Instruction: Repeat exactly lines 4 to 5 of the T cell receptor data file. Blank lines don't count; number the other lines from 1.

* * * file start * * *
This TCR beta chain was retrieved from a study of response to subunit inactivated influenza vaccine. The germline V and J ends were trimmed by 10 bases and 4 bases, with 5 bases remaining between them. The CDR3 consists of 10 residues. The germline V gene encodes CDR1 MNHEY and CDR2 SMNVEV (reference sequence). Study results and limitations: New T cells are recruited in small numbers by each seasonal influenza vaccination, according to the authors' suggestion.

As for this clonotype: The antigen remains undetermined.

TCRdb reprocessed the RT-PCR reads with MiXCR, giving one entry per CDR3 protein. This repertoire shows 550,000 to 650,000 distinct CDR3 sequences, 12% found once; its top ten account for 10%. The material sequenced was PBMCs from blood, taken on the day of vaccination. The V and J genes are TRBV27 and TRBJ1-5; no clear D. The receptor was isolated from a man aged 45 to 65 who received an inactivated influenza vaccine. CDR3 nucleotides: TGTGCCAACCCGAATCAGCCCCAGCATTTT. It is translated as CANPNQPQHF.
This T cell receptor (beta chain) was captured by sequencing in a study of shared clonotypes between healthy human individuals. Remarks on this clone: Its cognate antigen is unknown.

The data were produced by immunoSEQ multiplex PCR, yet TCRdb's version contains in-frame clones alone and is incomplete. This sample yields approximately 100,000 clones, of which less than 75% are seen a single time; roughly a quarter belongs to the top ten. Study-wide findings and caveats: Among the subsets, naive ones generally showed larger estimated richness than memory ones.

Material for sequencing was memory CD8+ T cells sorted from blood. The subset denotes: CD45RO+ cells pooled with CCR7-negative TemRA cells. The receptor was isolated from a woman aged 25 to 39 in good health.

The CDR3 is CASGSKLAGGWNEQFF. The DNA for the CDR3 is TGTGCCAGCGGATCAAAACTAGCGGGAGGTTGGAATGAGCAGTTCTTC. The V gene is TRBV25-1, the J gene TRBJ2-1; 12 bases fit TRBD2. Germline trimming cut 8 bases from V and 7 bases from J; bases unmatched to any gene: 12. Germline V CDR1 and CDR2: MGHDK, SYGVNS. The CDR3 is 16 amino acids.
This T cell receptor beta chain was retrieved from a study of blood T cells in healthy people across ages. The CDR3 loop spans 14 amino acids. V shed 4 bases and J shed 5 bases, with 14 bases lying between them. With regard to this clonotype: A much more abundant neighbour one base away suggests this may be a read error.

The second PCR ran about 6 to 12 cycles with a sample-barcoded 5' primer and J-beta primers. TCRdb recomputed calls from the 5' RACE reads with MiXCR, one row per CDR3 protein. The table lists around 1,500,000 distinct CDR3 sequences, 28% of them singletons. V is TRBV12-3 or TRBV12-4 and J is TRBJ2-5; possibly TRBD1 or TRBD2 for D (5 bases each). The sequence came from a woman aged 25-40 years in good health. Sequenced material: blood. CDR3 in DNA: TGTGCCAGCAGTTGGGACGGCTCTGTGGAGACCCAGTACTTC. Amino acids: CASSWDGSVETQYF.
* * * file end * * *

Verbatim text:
This T cell receptor (beta chain) was captured by sequencing in a study of shared clonotypes between healthy human individuals. Remarks on this clone: Its cognate antigen is unknown.

The data were produced by immunoSEQ multiplex PCR, yet TCRdb's version contains in-frame clones alone and is incomplete. This sample yields approximately 100,000 clones, of which less than 75% are seen a single time; roughly a quarter belongs to the top ten. Study-wide findings and caveats: Among the subsets, naive ones generally showed larger estimated richness than memory ones.